Some years ago, my good friend Jason O’Mahony published a piece he called “the guide to the Irish scandal”. It is worth reading it in full, but I hope he will not object to my publishing it here:

  1. Issue emerges. Country particularly mortified at how the British media cover it.
  2. Public gasps at details. Sunday papers revel in particularly gory details. Fintan O’Toole writes a pithy piece which explains the cogent details very succinctly, and then drizzles it in extra-virgin head shaking like a nice salad.
  3. Opposition call for unspecified action (“Something must be done! We need action!”) or specific action outside the power of the government. (“Bishops must resign! The effect on water of gravity must be reversed!”)
  4. Government shakes heads, and promises that said event (Clerical child abuse/flooding/banking corruption/asteroid crashing into the Earth) must never be permitted to happen again, and calls for commission to investigate report of commission which investigated incident.
  5. Media, political establishment, voters, realising that they actually play golf/went to school/are second cousin of individuals named in report, start calling for “due process” to be observed, and instead focus on details of events as if they were some abstract natural disaster.
  6. The lawyers get involved. People’s right to “their good name”, passing of time, death of witnesses, gums up process of pursuit of actual criminals, drags investigations, trials, etc, in and out of high court for years.
  7. Government takes money off people who did not commit these crimes (Taxes), and gives it to victims. The perpetrators contribution is eaten up in legal fees.
  8. Some public officials take early retirement, on full pension. Which is pretty much the equivalent of a modest win in the National Lottery. Nobody goes to jail, except maybe a journalist who reveals how this thing is panning out, and is done for contempt of court.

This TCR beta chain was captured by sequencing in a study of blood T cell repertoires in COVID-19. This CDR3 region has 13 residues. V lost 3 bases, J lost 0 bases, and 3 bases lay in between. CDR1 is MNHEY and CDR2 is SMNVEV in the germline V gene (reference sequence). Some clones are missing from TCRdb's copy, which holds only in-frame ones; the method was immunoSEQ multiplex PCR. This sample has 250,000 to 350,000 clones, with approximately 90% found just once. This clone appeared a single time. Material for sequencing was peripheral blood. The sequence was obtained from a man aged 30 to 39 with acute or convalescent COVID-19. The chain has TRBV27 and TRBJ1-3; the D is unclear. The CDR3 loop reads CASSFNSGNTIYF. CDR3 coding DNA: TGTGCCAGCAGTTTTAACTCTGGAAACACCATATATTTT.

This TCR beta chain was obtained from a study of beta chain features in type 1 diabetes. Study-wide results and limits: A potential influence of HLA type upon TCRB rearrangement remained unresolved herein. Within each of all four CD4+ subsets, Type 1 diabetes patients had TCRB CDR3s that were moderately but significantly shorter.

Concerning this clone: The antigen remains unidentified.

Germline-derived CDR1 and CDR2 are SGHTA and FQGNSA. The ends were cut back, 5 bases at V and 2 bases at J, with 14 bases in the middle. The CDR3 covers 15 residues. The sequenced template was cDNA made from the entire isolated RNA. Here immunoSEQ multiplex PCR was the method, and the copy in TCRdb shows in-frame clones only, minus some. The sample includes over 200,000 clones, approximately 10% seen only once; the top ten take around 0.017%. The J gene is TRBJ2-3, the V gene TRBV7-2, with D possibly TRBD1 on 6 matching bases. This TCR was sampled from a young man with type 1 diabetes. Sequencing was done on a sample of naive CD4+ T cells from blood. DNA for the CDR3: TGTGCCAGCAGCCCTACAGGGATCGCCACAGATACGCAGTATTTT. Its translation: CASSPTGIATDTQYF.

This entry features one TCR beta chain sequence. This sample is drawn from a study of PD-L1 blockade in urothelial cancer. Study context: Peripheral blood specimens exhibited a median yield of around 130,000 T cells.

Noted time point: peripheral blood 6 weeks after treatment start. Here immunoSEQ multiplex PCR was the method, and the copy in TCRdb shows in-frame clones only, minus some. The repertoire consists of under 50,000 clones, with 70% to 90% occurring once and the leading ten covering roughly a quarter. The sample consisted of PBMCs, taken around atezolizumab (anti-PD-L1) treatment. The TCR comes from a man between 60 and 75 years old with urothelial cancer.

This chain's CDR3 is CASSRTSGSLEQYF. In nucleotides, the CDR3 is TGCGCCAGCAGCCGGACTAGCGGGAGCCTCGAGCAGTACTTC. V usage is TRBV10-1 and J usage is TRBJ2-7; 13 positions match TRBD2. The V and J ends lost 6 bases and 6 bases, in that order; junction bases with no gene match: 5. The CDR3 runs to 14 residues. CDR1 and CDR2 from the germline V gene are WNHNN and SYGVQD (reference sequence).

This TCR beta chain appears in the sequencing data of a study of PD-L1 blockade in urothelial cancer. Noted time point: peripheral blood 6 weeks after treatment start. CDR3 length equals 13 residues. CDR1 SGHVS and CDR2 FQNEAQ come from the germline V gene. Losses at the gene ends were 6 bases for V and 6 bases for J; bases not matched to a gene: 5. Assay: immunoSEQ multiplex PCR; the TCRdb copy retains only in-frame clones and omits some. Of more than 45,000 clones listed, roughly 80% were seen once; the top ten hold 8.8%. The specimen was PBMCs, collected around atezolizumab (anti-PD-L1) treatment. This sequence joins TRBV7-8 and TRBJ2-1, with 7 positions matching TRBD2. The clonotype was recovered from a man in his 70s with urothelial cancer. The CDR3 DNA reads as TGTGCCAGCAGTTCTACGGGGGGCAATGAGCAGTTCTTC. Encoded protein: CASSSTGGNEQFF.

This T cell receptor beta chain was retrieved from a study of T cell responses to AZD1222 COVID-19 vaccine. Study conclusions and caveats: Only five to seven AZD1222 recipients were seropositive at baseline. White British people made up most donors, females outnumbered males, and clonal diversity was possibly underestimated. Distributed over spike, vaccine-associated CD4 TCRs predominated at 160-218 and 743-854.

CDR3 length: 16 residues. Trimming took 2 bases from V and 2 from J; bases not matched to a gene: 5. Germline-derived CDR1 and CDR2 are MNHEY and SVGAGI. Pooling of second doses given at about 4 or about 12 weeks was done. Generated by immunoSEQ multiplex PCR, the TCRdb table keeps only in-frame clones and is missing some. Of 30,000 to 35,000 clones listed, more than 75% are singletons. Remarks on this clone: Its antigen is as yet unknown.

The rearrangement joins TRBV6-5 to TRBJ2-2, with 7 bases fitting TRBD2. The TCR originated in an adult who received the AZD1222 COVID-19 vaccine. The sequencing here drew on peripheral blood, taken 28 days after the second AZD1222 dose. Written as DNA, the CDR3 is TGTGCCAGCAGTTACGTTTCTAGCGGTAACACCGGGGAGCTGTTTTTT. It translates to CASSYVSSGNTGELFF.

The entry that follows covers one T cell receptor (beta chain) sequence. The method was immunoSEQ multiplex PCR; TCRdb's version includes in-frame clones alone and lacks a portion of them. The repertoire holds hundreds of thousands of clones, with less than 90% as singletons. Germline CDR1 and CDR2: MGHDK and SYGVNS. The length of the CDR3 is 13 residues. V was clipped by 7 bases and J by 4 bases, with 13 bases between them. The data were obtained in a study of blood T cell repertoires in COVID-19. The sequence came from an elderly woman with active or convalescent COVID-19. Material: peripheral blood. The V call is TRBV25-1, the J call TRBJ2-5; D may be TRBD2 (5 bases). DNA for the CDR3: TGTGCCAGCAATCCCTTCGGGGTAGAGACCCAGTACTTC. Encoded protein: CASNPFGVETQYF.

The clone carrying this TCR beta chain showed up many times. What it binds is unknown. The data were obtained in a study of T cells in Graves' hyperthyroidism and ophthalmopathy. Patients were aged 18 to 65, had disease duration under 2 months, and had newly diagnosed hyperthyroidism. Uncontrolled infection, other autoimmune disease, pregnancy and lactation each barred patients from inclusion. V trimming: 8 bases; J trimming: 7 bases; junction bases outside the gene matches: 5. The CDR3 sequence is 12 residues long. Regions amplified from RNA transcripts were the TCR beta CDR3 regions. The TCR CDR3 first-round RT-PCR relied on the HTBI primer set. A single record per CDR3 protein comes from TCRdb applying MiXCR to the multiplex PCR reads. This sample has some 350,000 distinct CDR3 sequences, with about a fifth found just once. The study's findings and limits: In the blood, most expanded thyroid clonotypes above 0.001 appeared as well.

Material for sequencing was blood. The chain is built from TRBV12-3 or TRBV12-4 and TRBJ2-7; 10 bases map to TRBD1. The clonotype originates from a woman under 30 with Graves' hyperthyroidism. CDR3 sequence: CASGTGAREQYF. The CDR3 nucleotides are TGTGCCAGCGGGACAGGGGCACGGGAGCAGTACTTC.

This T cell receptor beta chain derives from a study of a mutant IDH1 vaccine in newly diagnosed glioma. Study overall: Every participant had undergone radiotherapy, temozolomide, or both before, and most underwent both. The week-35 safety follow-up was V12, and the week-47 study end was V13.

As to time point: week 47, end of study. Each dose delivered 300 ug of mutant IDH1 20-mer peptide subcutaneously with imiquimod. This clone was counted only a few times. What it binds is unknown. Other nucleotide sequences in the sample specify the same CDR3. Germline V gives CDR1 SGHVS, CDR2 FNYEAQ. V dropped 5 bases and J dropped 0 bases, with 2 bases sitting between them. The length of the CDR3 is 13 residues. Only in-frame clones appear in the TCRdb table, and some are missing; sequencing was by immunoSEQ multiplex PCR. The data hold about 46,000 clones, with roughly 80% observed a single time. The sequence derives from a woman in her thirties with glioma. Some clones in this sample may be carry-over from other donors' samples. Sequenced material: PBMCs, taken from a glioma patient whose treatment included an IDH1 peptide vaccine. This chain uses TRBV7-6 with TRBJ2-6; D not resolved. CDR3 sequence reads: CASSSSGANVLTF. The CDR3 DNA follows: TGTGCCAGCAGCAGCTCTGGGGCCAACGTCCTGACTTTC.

9. In general election, Irish people vote for same people who allowed scandal to occur, on basis that although he/she failed to act to prevent sexual assault of children/building houses underwater, etc, he/she was always “very good for the area.”
  10. In 10 years, another commission reports on poor handling of this scandal. Reset to step 1.

The truth, as Jason implies, is that everyone in Ireland does well out of a good scandal, and nobody particularly wants to take the steps necessary to ensure that such scandals are not repeated. The reason nobody raised the red flag about Delaney in the FAI is very simply that Delaney looked after them all.

Everyone is a winner here. The papers sell more copies. The FAI gets to pretend that there is some sort of new dawn for Irish football, now that the bad guy is gone. The viewing public gets to feel better about the villain being vanquished. And Delaney walks away, financially set for life.

Like I said – when I grow up, dear lord, please, please, give me the chance to resign in disgrace. In this country, it’s about the best thing that can happen to you.